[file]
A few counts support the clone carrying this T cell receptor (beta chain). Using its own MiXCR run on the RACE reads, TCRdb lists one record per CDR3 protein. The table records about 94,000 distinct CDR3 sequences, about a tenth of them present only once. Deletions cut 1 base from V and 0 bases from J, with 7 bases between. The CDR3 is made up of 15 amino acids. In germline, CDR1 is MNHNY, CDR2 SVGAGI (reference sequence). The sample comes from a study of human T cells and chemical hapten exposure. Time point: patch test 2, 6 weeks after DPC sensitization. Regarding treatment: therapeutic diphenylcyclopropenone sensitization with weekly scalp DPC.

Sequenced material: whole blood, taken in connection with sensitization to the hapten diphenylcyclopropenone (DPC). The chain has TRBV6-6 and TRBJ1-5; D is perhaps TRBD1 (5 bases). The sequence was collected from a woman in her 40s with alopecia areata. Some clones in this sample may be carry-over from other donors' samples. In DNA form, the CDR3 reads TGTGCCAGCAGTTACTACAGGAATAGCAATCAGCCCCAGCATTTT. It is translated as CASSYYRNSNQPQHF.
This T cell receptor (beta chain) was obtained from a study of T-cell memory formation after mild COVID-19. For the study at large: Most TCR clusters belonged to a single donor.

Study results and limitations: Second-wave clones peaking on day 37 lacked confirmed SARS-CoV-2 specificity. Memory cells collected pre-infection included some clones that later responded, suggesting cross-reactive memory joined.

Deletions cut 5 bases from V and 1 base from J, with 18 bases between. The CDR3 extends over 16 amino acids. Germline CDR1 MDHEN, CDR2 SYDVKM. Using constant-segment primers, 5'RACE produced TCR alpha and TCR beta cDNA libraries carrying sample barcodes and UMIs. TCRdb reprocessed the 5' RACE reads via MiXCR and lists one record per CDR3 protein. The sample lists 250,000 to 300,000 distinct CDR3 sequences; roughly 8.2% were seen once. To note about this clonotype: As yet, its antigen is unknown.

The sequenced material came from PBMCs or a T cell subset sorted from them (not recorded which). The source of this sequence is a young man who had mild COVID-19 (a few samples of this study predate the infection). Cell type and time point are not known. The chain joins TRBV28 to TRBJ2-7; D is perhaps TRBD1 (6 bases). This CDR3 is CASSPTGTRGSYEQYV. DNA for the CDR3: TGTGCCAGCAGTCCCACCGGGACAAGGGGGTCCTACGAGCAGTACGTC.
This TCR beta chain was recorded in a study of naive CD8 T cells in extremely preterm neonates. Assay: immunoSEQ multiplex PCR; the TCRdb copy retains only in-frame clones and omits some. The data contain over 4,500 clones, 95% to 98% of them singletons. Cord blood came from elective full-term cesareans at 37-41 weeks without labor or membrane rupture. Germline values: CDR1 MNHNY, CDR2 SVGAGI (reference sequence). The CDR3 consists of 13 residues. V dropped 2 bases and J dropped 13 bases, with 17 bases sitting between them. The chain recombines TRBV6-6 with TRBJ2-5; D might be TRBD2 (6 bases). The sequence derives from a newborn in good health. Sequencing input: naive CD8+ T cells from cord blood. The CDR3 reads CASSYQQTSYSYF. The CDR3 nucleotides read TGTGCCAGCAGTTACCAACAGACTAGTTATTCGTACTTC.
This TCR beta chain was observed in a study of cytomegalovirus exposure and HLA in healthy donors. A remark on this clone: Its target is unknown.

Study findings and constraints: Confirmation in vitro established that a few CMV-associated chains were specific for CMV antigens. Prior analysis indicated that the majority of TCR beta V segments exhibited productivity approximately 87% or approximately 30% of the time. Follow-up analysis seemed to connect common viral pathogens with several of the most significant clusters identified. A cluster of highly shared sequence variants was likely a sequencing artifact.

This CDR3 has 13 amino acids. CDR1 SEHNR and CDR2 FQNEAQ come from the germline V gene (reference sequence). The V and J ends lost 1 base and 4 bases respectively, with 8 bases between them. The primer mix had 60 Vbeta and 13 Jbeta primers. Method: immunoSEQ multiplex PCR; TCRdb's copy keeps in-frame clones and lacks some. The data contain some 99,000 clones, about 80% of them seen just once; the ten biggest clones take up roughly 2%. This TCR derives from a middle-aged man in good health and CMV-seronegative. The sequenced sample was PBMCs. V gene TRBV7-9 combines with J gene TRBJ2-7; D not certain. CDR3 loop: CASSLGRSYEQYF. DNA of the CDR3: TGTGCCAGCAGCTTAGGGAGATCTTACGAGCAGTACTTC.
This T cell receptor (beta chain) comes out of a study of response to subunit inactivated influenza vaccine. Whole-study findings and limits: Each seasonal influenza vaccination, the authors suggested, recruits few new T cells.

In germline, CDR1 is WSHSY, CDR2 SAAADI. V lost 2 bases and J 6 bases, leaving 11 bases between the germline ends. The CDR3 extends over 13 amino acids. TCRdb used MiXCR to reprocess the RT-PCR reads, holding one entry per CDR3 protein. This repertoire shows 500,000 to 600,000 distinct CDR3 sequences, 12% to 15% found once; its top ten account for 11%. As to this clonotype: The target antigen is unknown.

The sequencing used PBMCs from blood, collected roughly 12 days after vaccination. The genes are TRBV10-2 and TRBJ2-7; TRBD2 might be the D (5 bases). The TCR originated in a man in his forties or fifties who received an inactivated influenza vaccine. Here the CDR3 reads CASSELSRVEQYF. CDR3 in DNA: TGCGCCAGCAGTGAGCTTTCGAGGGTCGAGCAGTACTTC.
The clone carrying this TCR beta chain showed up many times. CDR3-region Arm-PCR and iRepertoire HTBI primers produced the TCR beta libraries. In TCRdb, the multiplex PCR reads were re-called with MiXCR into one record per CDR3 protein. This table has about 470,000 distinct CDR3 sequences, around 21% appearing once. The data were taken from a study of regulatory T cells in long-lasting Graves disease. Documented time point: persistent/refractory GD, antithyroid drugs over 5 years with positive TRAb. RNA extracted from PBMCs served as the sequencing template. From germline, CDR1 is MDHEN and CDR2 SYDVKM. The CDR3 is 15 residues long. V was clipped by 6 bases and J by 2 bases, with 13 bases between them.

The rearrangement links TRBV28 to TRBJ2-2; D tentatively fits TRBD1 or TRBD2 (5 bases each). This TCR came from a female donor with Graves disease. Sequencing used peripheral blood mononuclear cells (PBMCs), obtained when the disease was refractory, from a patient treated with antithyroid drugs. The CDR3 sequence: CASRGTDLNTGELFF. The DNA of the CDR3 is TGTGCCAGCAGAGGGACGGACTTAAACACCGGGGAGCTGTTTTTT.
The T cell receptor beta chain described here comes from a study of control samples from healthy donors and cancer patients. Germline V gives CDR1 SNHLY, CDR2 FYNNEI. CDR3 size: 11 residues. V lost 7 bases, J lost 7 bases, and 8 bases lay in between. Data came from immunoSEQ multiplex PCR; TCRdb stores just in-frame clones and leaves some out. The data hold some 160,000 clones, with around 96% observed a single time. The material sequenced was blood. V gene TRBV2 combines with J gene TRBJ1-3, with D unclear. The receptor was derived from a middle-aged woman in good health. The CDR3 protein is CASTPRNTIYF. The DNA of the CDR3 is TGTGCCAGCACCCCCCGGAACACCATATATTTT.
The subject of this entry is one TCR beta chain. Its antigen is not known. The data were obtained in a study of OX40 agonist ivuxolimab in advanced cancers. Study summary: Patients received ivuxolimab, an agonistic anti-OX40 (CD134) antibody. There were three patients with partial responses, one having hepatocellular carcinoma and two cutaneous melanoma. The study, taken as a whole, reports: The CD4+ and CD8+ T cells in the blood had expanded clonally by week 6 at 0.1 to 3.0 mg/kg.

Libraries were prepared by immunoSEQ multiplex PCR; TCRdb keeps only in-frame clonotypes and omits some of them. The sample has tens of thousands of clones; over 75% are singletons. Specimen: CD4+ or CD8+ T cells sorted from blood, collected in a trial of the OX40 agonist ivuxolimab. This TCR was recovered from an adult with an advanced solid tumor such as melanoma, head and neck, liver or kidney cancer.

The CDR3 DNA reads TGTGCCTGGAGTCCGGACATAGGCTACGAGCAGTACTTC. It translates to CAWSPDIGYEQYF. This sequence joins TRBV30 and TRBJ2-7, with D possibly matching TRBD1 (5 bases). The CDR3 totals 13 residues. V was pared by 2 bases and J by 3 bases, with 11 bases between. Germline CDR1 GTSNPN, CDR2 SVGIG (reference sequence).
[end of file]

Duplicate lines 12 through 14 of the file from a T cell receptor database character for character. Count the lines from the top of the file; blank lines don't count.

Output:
In germline, CDR1 is WSHSY, CDR2 SAAADI. V lost 2 bases and J 6 bases, leaving 11 bases between the germline ends. The CDR3 extends over 13 amino acids. TCRdb used MiXCR to reprocess the RT-PCR reads, holding one entry per CDR3 protein. This repertoire shows 500,000 to 600,000 distinct CDR3 sequences, 12% to 15% found once; its top ten account for 11%. As to this clonotype: The target antigen is unknown.

The sequencing used PBMCs from blood, collected roughly 12 days after vaccination. The genes are TRBV10-2 and TRBJ2-7; TRBD2 might be the D (5 bases). The TCR originated in a man in his forties or fifties who received an inactivated influenza vaccine. Here the CDR3 reads CASSELSRVEQYF. CDR3 in DNA: TGCGCCAGCAGTGAGCTTTCGAGGGTCGAGCAGTACTTC.
The clone carrying this TCR beta chain showed up many times. CDR3-region Arm-PCR and iRepertoire HTBI primers produced the TCR beta libraries. In TCRdb, the multiplex PCR reads were re-called with MiXCR into one record per CDR3 protein. This table has about 470,000 distinct CDR3 sequences, around 21% appearing once. The data were taken from a study of regulatory T cells in long-lasting Graves disease. Documented time point: persistent/refractory GD, antithyroid drugs over 5 years with positive TRAb. RNA extracted from PBMCs served as the sequencing template. From germline, CDR1 is MDHEN and CDR2 SYDVKM. The CDR3 is 15 residues long. V was clipped by 6 bases and J by 2 bases, with 13 bases between them.